parm:           prefault_disable:Disable page prefaulting for pread/pwrite/reloc (default:false). For developers only. (bool)
parm:           load_detect_test:Force-enable the VGA load detect code for testing (default:false). For developers only. (bool)
parm:           force_reset_modeset_test:Force a modeset during gpu reset for testing (default:false). For developers only. (bool)
parm:           invert_brightness:Invert backlight brightness (-1 force normal, 0 machine defaults, 1 force inversion), please report PCI device ID, subsystem vendor and subsystem device ID to dri-devel@lists.freedesktop.org, if your machine needs it. It will then be included in an upcoming module version. (int)
parm:           disable_display:Disable display (default: false) (bool)
parm:           enable_cmd_parser:Enable command parsing (true=enabled [default], false=disabled) (bool)
parm:           mmio_debug:Enable the MMIO debug code for the first N failures (default: off). This may negatively affect performance. (int)
parm:           verbose_state_checks:Enable verbose logs (ie. WARN_ON()) in case of unexpected hw state conditions. (bool)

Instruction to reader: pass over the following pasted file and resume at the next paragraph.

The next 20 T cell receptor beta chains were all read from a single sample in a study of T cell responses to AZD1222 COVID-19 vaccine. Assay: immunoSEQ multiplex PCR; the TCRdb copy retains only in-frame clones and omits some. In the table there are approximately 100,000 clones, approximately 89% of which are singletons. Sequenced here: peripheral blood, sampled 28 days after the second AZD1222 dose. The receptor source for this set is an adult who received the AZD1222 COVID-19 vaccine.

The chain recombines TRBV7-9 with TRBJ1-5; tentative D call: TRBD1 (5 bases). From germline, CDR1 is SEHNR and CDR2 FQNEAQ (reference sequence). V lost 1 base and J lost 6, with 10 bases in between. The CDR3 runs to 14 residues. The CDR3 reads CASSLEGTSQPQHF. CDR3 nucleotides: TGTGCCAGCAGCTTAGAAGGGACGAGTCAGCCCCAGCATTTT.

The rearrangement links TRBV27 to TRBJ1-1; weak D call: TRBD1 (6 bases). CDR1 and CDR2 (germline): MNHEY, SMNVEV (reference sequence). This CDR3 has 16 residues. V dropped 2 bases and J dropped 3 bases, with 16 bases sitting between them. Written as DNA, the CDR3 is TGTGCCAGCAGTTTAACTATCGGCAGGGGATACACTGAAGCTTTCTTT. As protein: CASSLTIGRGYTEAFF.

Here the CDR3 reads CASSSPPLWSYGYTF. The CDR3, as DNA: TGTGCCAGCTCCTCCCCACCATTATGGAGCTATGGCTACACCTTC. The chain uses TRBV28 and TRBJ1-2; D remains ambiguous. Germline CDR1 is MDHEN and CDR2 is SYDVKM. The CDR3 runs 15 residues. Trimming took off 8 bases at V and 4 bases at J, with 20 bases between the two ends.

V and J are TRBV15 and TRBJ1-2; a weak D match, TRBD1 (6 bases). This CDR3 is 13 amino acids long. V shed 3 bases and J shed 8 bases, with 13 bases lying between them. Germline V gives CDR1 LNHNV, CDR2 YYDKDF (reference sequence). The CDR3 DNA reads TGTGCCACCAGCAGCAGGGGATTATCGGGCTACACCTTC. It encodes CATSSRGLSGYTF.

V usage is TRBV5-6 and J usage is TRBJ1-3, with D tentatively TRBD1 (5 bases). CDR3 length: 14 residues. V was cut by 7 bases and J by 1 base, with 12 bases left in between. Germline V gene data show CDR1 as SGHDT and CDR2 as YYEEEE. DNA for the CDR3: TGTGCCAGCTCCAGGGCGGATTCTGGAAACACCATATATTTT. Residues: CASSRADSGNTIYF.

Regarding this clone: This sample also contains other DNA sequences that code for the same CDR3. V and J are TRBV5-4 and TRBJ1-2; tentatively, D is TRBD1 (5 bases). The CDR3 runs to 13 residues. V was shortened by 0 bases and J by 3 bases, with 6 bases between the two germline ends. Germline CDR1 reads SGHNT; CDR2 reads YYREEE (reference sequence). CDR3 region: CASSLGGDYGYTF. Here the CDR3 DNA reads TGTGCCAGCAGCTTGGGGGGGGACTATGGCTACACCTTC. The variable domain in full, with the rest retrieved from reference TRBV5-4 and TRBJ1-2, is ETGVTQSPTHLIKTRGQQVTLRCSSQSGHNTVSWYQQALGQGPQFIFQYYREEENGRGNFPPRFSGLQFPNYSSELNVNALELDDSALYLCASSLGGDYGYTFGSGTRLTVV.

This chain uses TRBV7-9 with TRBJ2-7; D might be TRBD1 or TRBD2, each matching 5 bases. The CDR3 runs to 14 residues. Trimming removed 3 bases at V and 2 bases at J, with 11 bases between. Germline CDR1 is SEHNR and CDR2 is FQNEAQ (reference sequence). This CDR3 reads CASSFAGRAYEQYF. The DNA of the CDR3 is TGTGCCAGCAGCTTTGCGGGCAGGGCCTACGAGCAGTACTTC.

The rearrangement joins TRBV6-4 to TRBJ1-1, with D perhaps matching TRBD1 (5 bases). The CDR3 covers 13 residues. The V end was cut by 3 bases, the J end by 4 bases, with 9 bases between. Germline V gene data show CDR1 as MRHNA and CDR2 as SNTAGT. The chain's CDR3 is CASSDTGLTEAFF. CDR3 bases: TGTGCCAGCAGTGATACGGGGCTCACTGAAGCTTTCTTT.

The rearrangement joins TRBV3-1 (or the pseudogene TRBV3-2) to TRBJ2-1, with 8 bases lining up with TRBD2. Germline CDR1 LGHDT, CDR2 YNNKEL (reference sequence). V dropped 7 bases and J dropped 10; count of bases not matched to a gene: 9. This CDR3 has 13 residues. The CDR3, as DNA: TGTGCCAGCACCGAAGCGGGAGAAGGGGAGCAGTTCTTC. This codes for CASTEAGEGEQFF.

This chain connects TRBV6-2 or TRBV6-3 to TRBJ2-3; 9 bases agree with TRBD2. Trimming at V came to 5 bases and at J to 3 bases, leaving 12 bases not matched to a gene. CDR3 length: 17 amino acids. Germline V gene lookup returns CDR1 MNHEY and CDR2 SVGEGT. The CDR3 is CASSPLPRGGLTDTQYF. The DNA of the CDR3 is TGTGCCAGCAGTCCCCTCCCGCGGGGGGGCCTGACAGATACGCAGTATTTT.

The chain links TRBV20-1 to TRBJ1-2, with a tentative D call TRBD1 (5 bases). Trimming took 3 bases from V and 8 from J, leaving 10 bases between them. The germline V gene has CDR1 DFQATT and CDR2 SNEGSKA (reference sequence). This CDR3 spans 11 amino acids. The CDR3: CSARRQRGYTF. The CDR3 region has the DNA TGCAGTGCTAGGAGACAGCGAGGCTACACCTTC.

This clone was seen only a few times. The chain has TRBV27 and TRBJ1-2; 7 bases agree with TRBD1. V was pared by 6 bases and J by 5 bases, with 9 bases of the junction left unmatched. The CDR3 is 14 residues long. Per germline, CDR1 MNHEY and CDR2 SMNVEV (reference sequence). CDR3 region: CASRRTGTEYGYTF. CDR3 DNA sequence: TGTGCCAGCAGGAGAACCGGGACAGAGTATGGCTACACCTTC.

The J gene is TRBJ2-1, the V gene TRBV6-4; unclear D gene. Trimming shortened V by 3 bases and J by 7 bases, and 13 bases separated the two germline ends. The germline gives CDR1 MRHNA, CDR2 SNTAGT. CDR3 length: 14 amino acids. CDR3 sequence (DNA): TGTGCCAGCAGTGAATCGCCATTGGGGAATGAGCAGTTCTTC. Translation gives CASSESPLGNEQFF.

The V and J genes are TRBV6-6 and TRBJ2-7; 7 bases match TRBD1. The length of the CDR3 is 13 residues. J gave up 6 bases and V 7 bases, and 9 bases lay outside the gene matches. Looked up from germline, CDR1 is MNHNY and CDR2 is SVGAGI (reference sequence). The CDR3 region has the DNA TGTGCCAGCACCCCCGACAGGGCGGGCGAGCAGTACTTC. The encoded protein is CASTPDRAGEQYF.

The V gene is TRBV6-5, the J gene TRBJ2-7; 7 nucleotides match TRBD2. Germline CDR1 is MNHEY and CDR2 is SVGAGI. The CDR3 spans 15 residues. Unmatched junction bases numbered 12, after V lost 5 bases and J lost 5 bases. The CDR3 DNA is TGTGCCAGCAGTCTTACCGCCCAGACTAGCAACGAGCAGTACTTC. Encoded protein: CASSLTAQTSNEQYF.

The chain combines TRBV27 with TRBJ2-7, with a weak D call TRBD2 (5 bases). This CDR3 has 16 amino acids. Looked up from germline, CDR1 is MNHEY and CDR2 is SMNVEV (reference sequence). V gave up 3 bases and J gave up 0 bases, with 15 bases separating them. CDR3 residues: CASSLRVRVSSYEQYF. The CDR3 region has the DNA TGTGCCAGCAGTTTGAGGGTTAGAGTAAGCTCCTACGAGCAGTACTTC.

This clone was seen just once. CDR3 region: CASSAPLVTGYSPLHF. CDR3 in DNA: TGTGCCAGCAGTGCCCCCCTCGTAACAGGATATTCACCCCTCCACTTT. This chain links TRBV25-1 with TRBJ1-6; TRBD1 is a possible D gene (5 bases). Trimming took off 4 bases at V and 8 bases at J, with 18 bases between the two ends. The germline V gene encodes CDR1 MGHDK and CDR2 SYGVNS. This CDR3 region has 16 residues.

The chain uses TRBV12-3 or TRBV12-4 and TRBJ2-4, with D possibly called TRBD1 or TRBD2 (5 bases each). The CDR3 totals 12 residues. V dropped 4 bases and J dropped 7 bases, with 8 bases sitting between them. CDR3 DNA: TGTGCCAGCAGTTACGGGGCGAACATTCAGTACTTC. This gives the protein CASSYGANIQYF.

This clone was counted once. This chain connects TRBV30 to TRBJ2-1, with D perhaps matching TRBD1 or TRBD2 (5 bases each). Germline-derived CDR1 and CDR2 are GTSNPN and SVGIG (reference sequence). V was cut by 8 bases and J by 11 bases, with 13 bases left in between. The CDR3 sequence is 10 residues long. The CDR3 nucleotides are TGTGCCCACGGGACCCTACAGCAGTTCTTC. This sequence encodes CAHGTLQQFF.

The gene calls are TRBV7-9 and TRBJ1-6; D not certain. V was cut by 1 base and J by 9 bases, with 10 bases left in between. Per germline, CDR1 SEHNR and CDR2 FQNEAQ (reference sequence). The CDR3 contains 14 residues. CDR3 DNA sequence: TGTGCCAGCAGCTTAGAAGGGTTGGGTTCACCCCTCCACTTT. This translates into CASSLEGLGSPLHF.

parm:           nuclear_pageflip:Force enable atomic functionality on platforms that don't have full support yet. (bool)
parm:           edp_vswing:Ignore/Override vswing pre-emph table selection from VBT (0=use value from vbt [default], 1=low power swing(200mV),2=default swing(400mV)) (int)
parm:           enable_guc_loading:Enable GuC firmware loading (-1=auto, 0=never [default], 1=if available, 2=required) (int)
parm:           enable_guc_submission:Enable GuC submission (-1=auto, 0=never [default], 1=if available, 2=required) (int)
parm:           guc_log_level:GuC firmware logging level (-1:disabled (default), 0-3:enabled) (int)
parm:           guc_firmware_path:GuC firmware path to use instead of the default one (charp)
parm:           huc_firmware_path:HuC firmware path to use instead of the default one (charp)
parm:           enable_dp_mst:Enable multi-stream transport (MST) for new DisplayPort sinks. (default: true) (bool)
parm:           inject_load_failure:Force an error after a number of failure check points (0:disabled (default), N:force failure at the Nth failure check point) (uint)
parm:           enable_dpcd_backlight:Enable support for DPCD backlight control (default:false) (bool)
parm:           enable_gvt:Enable support for Intel GVT-g graphics virtualization host support(default:false) (bool)